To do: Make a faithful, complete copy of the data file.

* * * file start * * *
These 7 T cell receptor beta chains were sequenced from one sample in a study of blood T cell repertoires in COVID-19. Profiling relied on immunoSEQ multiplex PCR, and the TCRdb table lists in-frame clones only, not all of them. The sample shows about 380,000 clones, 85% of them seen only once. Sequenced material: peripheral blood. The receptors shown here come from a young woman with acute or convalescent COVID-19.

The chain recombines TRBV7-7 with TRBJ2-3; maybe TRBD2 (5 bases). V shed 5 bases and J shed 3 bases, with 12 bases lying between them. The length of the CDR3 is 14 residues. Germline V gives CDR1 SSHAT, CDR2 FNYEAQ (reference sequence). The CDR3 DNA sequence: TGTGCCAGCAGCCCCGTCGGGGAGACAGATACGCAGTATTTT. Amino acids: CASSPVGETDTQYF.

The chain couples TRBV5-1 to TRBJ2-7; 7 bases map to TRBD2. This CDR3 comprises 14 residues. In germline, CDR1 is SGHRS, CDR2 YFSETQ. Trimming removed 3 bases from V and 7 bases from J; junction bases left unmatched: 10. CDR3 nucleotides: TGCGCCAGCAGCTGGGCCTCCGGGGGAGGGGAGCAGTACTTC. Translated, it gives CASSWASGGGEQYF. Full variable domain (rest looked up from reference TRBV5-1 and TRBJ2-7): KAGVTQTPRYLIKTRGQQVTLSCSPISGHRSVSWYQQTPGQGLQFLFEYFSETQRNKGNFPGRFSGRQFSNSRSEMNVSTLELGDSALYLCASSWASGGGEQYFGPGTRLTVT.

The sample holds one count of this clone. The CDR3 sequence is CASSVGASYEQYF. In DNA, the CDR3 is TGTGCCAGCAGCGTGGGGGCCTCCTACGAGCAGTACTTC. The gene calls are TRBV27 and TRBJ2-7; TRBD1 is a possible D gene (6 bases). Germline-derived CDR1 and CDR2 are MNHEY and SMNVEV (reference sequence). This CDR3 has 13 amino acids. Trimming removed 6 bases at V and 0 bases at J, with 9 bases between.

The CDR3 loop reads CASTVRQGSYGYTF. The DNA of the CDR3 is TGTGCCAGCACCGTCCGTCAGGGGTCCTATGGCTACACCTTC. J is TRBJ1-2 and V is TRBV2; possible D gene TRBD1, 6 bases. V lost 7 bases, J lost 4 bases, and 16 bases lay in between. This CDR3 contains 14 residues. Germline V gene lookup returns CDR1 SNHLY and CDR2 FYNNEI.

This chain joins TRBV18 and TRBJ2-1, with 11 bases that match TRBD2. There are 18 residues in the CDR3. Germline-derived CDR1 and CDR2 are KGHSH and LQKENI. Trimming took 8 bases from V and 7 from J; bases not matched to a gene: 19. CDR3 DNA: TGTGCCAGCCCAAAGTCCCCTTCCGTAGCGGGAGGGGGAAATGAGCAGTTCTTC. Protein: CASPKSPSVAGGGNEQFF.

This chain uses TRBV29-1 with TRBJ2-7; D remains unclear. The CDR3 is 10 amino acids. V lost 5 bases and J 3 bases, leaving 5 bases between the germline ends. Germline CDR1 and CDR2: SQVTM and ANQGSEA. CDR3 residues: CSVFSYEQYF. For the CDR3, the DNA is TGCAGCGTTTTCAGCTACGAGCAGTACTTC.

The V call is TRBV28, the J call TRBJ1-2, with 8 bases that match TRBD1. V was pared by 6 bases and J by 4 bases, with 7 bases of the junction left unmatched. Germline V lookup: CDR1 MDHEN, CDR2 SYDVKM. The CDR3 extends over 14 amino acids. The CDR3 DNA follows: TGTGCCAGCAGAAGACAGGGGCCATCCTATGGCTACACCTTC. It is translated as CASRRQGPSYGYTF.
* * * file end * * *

These 7 T cell receptor beta chains were sequenced from one sample in a study of blood T cell repertoires in COVID-19. Profiling relied on immunoSEQ multiplex PCR, and the TCRdb table lists in-frame clones only, not all of them. The sample shows about 380,000 clones, 85% of them seen only once. Sequenced material: peripheral blood. The receptors shown here come from a young woman with acute or convalescent COVID-19.

The chain recombines TRBV7-7 with TRBJ2-3; maybe TRBD2 (5 bases). V shed 5 bases and J shed 3 bases, with 12 bases lying between them. The length of the CDR3 is 14 residues. Germline V gives CDR1 SSHAT, CDR2 FNYEAQ (reference sequence). The CDR3 DNA sequence: TGTGCCAGCAGCCCCGTCGGGGAGACAGATACGCAGTATTTT. Amino acids: CASSPVGETDTQYF.

The chain couples TRBV5-1 to TRBJ2-7; 7 bases map to TRBD2. This CDR3 comprises 14 residues. In germline, CDR1 is SGHRS, CDR2 YFSETQ. Trimming removed 3 bases from V and 7 bases from J; junction bases left unmatched: 10. CDR3 nucleotides: TGCGCCAGCAGCTGGGCCTCCGGGGGAGGGGAGCAGTACTTC. Translated, it gives CASSWASGGGEQYF. Full variable domain (rest looked up from reference TRBV5-1 and TRBJ2-7): KAGVTQTPRYLIKTRGQQVTLSCSPISGHRSVSWYQQTPGQGLQFLFEYFSETQRNKGNFPGRFSGRQFSNSRSEMNVSTLELGDSALYLCASSWASGGGEQYFGPGTRLTVT.

The sample holds one count of this clone. The CDR3 sequence is CASSVGASYEQYF. In DNA, the CDR3 is TGTGCCAGCAGCGTGGGGGCCTCCTACGAGCAGTACTTC. The gene calls are TRBV27 and TRBJ2-7; TRBD1 is a possible D gene (6 bases). Germline-derived CDR1 and CDR2 are MNHEY and SMNVEV (reference sequence). This CDR3 has 13 amino acids. Trimming removed 6 bases at V and 0 bases at J, with 9 bases between.

The CDR3 loop reads CASTVRQGSYGYTF. The DNA of the CDR3 is TGTGCCAGCACCGTCCGTCAGGGGTCCTATGGCTACACCTTC. J is TRBJ1-2 and V is TRBV2; possible D gene TRBD1, 6 bases. V lost 7 bases, J lost 4 bases, and 16 bases lay in between. This CDR3 contains 14 residues. Germline V gene lookup returns CDR1 SNHLY and CDR2 FYNNEI.

This chain joins TRBV18 and TRBJ2-1, with 11 bases that match TRBD2. There are 18 residues in the CDR3. Germline-derived CDR1 and CDR2 are KGHSH and LQKENI. Trimming took 8 bases from V and 7 from J; bases not matched to a gene: 19. CDR3 DNA: TGTGCCAGCCCAAAGTCCCCTTCCGTAGCGGGAGGGGGAAATGAGCAGTTCTTC. Protein: CASPKSPSVAGGGNEQFF.

This chain uses TRBV29-1 with TRBJ2-7; D remains unclear. The CDR3 is 10 amino acids. V lost 5 bases and J 3 bases, leaving 5 bases between the germline ends. Germline CDR1 and CDR2: SQVTM and ANQGSEA. CDR3 residues: CSVFSYEQYF. For the CDR3, the DNA is TGCAGCGTTTTCAGCTACGAGCAGTACTTC.

The V call is TRBV28, the J call TRBJ1-2, with 8 bases that match TRBD1. V was pared by 6 bases and J by 4 bases, with 7 bases of the junction left unmatched. Germline V lookup: CDR1 MDHEN, CDR2 SYDVKM. The CDR3 extends over 14 amino acids. The CDR3 DNA follows: TGTGCCAGCAGAAGACAGGGGCCATCCTATGGCTACACCTTC. It is translated as CASRRQGPSYGYTF.